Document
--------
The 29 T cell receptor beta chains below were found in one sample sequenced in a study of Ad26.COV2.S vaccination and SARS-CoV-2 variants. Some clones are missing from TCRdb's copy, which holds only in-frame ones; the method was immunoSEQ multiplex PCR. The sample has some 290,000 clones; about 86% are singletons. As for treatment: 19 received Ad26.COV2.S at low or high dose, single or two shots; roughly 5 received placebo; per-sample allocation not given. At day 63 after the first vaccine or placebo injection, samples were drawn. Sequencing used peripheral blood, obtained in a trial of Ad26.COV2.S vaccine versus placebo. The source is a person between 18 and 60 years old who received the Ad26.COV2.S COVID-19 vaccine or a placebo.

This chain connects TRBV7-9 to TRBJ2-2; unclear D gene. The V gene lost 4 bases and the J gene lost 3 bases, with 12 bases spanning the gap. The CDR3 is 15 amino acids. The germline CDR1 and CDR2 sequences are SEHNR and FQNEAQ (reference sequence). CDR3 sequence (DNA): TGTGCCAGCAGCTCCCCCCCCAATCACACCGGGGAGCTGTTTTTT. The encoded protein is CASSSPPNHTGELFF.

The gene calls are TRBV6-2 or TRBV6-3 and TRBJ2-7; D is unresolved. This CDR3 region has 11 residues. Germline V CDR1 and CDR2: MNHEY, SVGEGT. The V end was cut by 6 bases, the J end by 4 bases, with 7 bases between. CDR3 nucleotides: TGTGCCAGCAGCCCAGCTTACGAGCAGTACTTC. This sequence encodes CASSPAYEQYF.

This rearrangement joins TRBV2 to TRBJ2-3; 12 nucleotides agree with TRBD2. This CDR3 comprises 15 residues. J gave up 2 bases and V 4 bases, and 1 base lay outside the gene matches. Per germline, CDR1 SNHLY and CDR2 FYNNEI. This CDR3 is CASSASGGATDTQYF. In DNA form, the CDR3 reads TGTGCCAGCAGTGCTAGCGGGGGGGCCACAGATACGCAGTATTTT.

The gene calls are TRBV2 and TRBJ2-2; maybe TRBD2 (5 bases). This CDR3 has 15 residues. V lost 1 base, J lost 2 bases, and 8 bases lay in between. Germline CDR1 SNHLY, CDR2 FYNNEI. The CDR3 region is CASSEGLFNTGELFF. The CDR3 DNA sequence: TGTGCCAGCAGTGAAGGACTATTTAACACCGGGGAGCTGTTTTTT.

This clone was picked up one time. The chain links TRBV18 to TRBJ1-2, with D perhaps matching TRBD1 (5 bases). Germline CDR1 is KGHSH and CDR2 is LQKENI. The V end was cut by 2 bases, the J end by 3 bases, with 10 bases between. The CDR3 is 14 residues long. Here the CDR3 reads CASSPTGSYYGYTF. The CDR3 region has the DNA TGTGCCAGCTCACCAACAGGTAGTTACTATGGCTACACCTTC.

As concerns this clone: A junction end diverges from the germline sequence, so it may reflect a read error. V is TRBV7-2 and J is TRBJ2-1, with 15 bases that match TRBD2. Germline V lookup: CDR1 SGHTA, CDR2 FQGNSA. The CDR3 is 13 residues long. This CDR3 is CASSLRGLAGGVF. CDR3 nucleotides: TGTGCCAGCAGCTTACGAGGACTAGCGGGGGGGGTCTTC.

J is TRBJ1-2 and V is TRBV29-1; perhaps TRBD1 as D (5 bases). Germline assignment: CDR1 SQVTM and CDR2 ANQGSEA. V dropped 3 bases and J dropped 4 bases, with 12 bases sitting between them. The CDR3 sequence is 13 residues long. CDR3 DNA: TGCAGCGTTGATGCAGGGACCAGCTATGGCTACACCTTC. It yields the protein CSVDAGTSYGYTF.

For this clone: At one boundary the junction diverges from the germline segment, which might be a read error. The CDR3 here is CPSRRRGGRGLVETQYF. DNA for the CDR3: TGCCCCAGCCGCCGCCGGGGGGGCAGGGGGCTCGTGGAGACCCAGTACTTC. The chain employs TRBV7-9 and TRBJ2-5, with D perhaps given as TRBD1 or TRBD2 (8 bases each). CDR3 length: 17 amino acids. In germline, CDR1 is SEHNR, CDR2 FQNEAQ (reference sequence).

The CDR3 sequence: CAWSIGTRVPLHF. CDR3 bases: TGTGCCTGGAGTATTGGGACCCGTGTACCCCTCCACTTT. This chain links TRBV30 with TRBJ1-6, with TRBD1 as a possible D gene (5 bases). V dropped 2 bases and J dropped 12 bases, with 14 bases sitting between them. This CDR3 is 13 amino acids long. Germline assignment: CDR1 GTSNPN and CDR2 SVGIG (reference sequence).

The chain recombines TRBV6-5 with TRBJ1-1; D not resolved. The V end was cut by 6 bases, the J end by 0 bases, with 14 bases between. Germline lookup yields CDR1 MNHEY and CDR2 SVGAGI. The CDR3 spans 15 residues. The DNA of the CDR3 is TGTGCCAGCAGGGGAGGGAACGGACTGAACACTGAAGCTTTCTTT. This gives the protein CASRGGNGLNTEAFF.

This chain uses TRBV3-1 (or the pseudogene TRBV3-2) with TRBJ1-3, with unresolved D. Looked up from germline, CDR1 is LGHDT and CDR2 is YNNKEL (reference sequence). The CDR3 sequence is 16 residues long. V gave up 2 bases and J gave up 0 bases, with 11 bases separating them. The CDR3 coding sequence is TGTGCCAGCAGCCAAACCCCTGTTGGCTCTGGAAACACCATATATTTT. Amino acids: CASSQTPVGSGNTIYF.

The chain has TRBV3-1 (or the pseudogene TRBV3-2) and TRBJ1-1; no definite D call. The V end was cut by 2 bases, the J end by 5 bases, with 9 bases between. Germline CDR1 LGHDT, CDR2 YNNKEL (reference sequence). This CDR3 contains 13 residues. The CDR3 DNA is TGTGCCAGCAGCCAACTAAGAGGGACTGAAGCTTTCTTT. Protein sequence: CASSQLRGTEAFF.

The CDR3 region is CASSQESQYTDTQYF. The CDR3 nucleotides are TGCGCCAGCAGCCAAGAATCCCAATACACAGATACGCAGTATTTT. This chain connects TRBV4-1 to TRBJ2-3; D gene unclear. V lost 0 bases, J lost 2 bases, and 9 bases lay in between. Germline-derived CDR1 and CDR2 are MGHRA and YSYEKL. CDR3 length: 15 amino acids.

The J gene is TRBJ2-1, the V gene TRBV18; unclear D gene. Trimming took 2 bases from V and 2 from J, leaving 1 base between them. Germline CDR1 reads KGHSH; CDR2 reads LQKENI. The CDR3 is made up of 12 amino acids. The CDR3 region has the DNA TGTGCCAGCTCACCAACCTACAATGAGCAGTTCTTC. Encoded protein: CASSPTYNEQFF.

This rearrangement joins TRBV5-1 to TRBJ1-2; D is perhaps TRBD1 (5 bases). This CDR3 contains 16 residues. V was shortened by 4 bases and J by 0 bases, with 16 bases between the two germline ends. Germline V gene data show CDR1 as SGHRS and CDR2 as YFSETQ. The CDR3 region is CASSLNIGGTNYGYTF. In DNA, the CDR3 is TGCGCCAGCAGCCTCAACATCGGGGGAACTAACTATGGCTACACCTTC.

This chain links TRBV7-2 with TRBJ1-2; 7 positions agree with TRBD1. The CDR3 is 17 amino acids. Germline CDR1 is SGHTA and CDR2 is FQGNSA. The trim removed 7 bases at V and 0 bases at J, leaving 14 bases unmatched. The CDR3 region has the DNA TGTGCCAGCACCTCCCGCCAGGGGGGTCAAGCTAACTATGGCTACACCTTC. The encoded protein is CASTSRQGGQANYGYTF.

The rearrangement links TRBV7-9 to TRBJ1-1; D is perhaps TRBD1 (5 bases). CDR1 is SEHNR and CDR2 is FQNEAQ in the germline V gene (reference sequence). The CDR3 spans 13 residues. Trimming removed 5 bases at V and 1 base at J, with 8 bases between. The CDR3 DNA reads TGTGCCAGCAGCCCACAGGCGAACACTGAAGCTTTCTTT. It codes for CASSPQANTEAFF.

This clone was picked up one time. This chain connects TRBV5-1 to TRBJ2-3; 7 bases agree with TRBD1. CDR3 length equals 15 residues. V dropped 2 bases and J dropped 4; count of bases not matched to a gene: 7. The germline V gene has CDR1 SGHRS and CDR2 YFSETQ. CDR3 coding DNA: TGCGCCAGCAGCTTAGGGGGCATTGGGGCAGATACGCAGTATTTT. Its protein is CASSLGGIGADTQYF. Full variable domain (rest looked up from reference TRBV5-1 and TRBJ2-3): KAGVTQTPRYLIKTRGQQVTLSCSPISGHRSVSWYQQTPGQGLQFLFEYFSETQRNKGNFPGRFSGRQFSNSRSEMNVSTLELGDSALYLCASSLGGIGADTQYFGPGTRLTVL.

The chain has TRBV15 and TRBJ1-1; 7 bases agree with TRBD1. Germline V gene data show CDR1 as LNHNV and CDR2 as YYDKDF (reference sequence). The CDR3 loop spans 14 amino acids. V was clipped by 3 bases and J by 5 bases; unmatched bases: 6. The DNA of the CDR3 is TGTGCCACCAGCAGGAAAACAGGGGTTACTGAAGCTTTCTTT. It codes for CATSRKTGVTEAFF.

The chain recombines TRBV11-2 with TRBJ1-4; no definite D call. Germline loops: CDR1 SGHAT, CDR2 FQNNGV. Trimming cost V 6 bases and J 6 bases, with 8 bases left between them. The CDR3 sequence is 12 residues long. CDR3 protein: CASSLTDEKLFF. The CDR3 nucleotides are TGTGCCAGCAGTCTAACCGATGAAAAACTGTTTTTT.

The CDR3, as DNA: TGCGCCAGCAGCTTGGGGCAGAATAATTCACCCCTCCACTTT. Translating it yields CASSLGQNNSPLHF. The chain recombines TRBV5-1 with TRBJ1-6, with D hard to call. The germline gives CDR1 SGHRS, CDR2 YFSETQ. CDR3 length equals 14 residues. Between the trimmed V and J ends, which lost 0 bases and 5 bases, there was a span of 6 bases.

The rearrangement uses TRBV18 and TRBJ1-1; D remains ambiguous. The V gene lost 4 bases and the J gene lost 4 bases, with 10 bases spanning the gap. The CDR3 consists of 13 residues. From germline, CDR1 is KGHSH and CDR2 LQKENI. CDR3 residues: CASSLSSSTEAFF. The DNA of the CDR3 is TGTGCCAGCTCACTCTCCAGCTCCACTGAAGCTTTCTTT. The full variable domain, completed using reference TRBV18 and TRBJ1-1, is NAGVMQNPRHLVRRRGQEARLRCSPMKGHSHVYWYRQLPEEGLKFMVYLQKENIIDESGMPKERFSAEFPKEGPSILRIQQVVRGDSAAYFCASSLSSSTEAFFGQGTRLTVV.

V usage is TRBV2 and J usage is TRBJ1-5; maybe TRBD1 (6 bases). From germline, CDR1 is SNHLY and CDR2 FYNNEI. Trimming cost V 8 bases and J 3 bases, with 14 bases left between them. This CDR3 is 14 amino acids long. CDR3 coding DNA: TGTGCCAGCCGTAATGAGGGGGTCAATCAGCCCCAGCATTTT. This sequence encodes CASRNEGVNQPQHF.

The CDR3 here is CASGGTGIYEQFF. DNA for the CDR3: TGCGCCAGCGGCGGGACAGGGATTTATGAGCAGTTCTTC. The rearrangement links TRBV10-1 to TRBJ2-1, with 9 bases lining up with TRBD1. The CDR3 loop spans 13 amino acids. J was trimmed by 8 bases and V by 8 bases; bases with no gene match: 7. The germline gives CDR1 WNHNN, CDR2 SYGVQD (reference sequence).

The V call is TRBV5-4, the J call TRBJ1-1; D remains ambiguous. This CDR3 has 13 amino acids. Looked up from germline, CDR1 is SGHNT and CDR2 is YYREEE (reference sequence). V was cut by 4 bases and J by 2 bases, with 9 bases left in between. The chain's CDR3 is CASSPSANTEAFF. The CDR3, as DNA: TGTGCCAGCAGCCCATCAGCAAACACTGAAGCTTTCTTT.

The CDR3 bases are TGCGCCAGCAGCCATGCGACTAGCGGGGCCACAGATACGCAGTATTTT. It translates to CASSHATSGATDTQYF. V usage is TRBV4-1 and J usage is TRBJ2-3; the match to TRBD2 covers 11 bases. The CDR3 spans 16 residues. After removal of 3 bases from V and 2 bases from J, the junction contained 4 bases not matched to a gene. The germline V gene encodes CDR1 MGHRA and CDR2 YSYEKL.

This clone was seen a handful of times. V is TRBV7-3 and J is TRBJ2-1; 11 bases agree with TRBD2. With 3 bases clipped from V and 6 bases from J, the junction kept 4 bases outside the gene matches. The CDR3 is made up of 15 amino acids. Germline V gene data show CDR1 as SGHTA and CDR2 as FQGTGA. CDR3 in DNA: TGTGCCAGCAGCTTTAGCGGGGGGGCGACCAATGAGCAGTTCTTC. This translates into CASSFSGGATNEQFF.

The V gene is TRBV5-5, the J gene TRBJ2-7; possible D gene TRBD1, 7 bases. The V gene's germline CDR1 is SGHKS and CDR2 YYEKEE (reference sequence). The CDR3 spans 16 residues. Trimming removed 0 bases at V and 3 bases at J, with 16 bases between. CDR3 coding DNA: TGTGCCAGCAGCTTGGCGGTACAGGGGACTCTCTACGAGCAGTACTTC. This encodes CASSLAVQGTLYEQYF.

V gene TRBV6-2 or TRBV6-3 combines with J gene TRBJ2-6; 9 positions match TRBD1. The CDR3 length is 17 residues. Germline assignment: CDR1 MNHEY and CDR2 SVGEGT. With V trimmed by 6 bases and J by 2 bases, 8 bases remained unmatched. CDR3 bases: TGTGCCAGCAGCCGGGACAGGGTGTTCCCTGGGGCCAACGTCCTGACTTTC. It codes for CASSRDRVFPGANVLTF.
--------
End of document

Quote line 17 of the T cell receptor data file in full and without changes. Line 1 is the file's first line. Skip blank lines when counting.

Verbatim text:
This chain links TRBV7-2 with TRBJ1-2; 7 positions agree with TRBD1. The CDR3 is 17 amino acids. Germline CDR1 is SGHTA and CDR2 is FQGNSA. The trim removed 7 bases at V and 0 bases at J, leaving 14 bases unmatched. The CDR3 region has the DNA TGTGCCAGCACCTCCCGCCAGGGGGGTCAAGCTAACTATGGCTACACCTTC. The encoded protein is CASTSRQGGQANYGYTF.